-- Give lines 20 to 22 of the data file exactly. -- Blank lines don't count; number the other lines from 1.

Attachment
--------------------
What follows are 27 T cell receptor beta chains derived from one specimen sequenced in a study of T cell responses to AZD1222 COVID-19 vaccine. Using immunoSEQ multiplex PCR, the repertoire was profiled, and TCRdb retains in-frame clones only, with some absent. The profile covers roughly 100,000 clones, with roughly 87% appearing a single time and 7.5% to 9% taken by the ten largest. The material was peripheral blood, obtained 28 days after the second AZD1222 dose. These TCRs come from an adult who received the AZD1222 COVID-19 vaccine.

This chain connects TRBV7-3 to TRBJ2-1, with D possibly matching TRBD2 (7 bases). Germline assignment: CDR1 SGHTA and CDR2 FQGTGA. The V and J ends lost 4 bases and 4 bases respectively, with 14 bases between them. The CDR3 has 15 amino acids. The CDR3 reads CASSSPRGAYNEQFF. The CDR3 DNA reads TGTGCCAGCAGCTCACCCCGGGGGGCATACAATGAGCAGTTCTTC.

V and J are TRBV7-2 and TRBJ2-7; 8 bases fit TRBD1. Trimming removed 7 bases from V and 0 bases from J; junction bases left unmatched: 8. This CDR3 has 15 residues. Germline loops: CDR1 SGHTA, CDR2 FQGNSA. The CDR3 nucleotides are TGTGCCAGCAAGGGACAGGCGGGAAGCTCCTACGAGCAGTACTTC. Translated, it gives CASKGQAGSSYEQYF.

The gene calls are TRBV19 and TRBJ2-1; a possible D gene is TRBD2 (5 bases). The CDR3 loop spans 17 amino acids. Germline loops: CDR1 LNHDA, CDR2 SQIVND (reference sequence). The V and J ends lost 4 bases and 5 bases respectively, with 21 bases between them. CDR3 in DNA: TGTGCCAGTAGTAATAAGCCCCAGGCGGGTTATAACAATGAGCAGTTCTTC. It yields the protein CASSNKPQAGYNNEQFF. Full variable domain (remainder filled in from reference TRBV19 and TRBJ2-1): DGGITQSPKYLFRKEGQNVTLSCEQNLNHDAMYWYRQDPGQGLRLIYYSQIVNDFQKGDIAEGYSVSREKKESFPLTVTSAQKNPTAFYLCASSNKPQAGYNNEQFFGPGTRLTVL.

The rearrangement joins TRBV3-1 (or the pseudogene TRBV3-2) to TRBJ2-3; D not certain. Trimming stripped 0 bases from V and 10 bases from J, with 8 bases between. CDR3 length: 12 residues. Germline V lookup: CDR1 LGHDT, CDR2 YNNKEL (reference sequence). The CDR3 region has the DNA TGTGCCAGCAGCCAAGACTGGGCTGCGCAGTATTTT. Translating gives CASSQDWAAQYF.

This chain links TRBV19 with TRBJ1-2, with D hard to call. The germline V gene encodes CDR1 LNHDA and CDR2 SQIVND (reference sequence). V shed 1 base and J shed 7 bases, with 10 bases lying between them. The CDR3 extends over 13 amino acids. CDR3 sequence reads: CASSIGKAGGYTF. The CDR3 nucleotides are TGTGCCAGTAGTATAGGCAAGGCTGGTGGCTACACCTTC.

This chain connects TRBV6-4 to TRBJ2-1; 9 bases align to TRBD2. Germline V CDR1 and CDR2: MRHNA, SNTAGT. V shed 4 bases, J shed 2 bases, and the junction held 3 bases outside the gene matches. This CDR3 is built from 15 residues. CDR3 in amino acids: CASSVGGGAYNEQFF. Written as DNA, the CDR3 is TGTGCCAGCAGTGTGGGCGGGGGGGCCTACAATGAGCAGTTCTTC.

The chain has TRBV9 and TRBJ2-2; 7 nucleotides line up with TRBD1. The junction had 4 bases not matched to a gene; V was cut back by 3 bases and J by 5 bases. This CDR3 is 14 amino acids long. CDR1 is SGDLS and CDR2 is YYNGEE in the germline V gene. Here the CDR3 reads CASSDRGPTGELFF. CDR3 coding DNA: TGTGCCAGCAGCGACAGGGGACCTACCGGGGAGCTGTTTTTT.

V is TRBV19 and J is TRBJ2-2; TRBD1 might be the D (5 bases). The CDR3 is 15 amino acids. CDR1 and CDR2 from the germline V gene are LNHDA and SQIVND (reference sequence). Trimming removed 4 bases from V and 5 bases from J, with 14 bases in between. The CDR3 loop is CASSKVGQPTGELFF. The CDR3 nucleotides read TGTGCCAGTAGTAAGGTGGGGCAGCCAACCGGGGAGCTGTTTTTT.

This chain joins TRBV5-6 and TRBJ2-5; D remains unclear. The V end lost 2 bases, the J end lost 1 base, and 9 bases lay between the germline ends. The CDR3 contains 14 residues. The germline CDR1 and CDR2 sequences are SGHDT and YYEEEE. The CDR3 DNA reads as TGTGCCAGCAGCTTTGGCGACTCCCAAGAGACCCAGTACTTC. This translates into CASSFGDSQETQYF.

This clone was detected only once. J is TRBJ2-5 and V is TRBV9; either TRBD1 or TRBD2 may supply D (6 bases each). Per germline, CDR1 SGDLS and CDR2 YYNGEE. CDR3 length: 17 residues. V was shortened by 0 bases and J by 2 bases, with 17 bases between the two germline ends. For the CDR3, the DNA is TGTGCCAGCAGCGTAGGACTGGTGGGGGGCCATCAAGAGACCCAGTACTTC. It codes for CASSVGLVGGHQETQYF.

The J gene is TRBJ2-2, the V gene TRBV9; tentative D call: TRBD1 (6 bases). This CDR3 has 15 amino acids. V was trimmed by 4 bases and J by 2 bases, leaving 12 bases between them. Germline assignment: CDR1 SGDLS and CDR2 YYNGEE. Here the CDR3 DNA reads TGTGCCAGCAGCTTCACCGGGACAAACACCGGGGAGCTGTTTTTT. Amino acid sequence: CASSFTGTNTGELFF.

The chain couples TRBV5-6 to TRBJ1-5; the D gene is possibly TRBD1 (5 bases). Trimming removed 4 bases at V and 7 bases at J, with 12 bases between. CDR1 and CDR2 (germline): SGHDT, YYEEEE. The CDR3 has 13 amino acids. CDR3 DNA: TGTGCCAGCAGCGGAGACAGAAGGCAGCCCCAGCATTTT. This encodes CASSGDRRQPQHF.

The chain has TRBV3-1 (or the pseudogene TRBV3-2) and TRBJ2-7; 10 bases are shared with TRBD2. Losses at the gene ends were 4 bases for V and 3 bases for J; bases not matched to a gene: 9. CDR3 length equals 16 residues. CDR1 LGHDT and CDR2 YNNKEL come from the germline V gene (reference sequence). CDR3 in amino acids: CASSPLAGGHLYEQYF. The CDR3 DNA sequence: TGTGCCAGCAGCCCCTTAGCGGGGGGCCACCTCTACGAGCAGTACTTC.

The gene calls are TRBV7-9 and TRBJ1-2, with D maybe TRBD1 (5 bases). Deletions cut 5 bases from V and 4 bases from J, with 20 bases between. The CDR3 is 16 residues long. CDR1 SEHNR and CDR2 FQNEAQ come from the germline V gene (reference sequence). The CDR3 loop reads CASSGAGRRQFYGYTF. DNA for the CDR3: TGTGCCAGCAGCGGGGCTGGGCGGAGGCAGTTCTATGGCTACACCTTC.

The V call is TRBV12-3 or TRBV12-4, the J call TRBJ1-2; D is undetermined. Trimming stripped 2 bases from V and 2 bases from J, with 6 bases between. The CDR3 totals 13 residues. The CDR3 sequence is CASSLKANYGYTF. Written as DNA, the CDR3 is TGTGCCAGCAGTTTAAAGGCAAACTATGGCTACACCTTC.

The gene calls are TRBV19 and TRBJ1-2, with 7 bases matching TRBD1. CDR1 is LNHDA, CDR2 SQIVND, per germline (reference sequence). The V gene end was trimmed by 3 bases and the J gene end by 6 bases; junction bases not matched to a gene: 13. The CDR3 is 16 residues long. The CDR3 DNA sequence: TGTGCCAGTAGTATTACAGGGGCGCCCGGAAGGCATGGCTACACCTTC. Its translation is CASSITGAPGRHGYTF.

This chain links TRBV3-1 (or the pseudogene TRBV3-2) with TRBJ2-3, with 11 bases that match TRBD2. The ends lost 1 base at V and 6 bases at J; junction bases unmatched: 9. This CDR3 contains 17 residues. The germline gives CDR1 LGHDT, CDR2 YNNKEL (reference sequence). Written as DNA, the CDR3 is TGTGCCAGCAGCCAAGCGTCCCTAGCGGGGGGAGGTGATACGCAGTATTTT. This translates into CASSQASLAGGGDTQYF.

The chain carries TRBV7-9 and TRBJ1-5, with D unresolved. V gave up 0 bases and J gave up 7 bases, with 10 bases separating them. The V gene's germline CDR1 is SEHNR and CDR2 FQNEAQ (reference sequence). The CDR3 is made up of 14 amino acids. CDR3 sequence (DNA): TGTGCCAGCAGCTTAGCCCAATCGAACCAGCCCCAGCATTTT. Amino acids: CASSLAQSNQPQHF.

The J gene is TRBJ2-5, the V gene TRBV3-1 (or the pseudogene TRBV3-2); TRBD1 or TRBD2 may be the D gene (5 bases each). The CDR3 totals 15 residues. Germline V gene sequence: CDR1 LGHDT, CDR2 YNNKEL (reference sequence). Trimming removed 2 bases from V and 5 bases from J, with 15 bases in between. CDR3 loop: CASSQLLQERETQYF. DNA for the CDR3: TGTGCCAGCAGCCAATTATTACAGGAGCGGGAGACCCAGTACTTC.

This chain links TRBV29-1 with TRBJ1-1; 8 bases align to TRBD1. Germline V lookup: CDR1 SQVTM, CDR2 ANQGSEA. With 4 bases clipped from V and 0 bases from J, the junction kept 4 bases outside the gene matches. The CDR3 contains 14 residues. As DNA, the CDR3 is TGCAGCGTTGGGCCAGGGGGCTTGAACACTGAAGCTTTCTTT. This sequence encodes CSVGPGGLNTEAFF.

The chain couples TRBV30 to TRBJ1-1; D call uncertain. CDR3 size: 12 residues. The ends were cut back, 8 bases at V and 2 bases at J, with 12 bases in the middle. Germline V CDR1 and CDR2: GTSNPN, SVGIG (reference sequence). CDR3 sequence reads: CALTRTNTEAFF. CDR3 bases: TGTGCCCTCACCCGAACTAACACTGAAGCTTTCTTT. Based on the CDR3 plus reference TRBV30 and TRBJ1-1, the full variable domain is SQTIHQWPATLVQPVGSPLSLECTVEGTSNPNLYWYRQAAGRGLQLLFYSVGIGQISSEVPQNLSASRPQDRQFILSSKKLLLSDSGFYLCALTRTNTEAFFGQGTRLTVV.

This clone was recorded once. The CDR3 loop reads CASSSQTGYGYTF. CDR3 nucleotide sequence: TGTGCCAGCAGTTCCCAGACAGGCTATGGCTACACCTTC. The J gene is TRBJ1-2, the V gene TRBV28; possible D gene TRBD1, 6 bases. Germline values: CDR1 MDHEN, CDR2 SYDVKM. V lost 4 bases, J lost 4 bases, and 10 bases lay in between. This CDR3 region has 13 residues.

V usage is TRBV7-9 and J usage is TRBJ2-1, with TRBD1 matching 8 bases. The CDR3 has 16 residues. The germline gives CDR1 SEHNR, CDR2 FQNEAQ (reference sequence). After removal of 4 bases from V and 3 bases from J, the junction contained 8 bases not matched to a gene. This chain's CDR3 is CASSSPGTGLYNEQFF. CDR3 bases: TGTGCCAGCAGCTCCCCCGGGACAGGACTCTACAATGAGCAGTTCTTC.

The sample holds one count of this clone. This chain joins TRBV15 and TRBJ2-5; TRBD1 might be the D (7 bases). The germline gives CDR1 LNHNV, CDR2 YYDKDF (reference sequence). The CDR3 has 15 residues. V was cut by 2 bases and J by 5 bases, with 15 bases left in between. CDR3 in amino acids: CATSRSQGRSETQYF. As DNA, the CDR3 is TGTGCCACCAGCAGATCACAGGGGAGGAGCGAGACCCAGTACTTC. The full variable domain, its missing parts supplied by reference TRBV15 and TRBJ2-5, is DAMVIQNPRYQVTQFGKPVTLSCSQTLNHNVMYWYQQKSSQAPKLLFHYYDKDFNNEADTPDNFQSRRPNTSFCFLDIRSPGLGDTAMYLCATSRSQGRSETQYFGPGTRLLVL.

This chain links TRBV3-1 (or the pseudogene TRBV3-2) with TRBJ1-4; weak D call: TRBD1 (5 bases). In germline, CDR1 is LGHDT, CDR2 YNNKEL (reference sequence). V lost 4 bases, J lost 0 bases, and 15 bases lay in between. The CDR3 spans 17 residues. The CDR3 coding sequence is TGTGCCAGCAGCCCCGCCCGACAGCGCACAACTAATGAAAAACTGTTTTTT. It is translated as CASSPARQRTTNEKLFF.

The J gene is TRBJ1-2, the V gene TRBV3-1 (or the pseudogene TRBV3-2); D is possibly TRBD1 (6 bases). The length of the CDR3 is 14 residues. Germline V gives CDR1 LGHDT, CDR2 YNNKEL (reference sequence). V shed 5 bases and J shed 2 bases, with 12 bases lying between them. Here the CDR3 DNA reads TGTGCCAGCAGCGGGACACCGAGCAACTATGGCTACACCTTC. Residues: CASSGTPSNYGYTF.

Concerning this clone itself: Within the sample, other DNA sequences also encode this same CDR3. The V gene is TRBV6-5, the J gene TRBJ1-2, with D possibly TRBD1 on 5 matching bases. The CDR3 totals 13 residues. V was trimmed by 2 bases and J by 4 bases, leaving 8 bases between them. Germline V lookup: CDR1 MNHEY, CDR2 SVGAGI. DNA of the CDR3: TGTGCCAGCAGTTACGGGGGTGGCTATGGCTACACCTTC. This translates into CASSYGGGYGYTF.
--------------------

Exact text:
The J gene is TRBJ2-5, the V gene TRBV3-1 (or the pseudogene TRBV3-2); TRBD1 or TRBD2 may be the D gene (5 bases each). The CDR3 totals 15 residues. Germline V gene sequence: CDR1 LGHDT, CDR2 YNNKEL (reference sequence). Trimming removed 2 bases from V and 5 bases from J, with 15 bases in between. CDR3 loop: CASSQLLQERETQYF. DNA for the CDR3: TGTGCCAGCAGCCAATTATTACAGGAGCGGGAGACCCAGTACTTC.

This chain links TRBV29-1 with TRBJ1-1; 8 bases align to TRBD1. Germline V lookup: CDR1 SQVTM, CDR2 ANQGSEA. With 4 bases clipped from V and 0 bases from J, the junction kept 4 bases outside the gene matches. The CDR3 contains 14 residues. As DNA, the CDR3 is TGCAGCGTTGGGCCAGGGGGCTTGAACACTGAAGCTTTCTTT. This sequence encodes CSVGPGGLNTEAFF.

The chain couples TRBV30 to TRBJ1-1; D call uncertain. CDR3 size: 12 residues. The ends were cut back, 8 bases at V and 2 bases at J, with 12 bases in the middle. Germline V CDR1 and CDR2: GTSNPN, SVGIG (reference sequence). CDR3 sequence reads: CALTRTNTEAFF. CDR3 bases: TGTGCCCTCACCCGAACTAACACTGAAGCTTTCTTT. Based on the CDR3 plus reference TRBV30 and TRBJ1-1, the full variable domain is SQTIHQWPATLVQPVGSPLSLECTVEGTSNPNLYWYRQAAGRGLQLLFYSVGIGQISSEVPQNLSASRPQDRQFILSSKKLLLSDSGFYLCALTRTNTEAFFGQGTRLTVV.